A Greens/EFA Position Paper
The EU is estimated to be the world’s biggest exporter of animals. The number of animals traded and transported within the bloc regularly reach into the billions each year. Animals are transported not only to slaughter, or as exports, but also within the production cycle itself, notably for further fattening. Yet transport is recognised as a source of significant stress and suffering for animals. Whilst early legislation from 1991 focused on lifting barriers to trade and transport of animals, with a framework for minimum welfare standards, the current Regulation 1/2005 was adopted to further protect the welfare of animals during transport. The Regulation’s general principles apply to all vertebrate animals transported for economic purposes (with limited exceptions for e.g. transhumance and veterinary visits), and it contains specific provisions covering the transport of common farm animals.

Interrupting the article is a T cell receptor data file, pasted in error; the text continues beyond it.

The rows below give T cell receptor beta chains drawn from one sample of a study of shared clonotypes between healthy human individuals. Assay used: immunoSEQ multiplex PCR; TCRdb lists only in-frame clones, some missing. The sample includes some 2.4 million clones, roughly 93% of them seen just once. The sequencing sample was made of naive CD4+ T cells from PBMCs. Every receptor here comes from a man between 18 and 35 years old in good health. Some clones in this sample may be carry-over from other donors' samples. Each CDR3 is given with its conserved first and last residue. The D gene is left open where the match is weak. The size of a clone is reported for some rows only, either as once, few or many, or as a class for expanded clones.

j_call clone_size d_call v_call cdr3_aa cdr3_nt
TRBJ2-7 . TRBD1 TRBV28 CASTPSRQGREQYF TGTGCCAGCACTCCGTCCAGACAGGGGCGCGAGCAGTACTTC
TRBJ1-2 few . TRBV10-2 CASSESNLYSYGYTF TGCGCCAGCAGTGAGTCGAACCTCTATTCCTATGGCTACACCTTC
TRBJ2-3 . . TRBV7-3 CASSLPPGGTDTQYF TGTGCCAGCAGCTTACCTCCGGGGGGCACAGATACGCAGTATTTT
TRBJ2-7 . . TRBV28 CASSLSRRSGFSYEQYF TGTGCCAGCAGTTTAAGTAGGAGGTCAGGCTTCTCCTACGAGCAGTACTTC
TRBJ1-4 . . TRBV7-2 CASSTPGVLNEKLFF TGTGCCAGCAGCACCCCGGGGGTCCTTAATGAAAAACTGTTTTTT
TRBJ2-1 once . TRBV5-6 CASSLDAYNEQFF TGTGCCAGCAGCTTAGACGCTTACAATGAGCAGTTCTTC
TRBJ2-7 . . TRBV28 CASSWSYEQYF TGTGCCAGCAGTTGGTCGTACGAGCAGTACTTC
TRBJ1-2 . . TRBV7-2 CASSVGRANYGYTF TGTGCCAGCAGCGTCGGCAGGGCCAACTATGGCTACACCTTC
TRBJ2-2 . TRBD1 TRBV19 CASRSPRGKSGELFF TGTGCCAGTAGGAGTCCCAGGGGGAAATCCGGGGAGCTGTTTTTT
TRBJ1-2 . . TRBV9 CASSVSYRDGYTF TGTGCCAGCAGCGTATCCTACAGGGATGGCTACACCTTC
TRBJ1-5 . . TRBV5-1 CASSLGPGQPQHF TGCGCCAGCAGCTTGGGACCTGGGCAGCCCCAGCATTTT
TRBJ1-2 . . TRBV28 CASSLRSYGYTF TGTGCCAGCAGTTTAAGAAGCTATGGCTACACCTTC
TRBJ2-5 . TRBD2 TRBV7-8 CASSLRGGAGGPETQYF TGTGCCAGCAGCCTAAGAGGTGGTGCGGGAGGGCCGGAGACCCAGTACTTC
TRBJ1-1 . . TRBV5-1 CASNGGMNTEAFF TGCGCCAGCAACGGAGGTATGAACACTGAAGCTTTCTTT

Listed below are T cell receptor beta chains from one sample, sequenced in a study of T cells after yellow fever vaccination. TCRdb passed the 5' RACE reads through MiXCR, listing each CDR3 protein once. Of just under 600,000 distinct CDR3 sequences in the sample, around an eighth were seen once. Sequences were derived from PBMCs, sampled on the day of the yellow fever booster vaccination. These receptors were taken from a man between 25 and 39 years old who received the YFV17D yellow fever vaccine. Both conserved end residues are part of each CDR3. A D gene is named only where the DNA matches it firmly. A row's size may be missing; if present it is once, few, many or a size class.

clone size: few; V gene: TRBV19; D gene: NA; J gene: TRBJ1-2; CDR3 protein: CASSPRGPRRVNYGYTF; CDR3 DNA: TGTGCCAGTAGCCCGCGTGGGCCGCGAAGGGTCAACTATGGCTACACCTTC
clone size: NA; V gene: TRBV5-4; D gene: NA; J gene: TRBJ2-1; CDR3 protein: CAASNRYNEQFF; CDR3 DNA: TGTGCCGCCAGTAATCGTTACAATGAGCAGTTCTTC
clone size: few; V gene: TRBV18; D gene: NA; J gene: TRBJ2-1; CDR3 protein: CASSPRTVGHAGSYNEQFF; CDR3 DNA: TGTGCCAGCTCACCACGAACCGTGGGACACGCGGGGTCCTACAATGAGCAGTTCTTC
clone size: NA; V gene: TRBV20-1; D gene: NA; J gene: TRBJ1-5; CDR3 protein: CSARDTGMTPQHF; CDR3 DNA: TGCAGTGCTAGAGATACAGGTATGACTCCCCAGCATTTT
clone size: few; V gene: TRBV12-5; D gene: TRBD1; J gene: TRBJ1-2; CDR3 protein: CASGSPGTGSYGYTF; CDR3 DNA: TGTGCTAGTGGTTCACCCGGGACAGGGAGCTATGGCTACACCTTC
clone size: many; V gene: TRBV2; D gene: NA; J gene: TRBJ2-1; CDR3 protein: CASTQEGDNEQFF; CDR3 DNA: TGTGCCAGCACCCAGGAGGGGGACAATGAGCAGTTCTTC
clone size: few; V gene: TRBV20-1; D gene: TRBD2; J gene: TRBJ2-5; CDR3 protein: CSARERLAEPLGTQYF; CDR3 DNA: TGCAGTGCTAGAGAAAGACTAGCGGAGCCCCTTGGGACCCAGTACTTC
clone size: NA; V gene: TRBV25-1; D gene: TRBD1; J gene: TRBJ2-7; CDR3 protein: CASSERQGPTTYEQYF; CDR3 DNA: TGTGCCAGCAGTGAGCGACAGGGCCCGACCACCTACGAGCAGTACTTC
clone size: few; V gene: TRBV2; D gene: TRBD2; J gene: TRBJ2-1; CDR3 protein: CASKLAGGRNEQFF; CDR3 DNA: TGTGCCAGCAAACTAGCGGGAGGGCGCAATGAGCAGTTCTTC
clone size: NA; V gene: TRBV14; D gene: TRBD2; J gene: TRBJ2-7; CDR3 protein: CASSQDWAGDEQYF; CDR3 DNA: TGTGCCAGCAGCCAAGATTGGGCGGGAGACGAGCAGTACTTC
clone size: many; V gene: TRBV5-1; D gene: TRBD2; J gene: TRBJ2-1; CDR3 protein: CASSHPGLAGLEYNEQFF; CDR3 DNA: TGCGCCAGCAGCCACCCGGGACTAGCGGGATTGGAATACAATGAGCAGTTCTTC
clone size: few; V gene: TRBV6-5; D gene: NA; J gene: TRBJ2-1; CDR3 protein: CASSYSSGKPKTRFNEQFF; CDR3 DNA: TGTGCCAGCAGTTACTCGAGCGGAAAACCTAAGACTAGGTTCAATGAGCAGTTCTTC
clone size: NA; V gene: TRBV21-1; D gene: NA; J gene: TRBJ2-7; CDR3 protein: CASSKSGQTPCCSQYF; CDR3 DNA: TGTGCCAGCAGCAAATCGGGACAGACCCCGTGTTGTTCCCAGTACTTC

Article 13 of the Treaty on the Functioning of the European Union recognizes animals as sentient beings and states that EU legislation should therefore pay full regard to the welfare requirements of animals. Yet, despite existent legislation, NGOs and journalists frequently witness and report on significant suffering of animals during transports, due to the poor implementation of Regulation 1/2005 and its outdated scientific basis and recommendations.
Greens-EFA have long called for investigation into the implementation of animal welfare rules in transport, and in 2020, the European Parliament finally created a Committee of Inquiry on the protection of animals during transport. The Greens-EFA group stands for a better protection of animals, and therefore adopts the following position on animal transport in connection with an economic activity.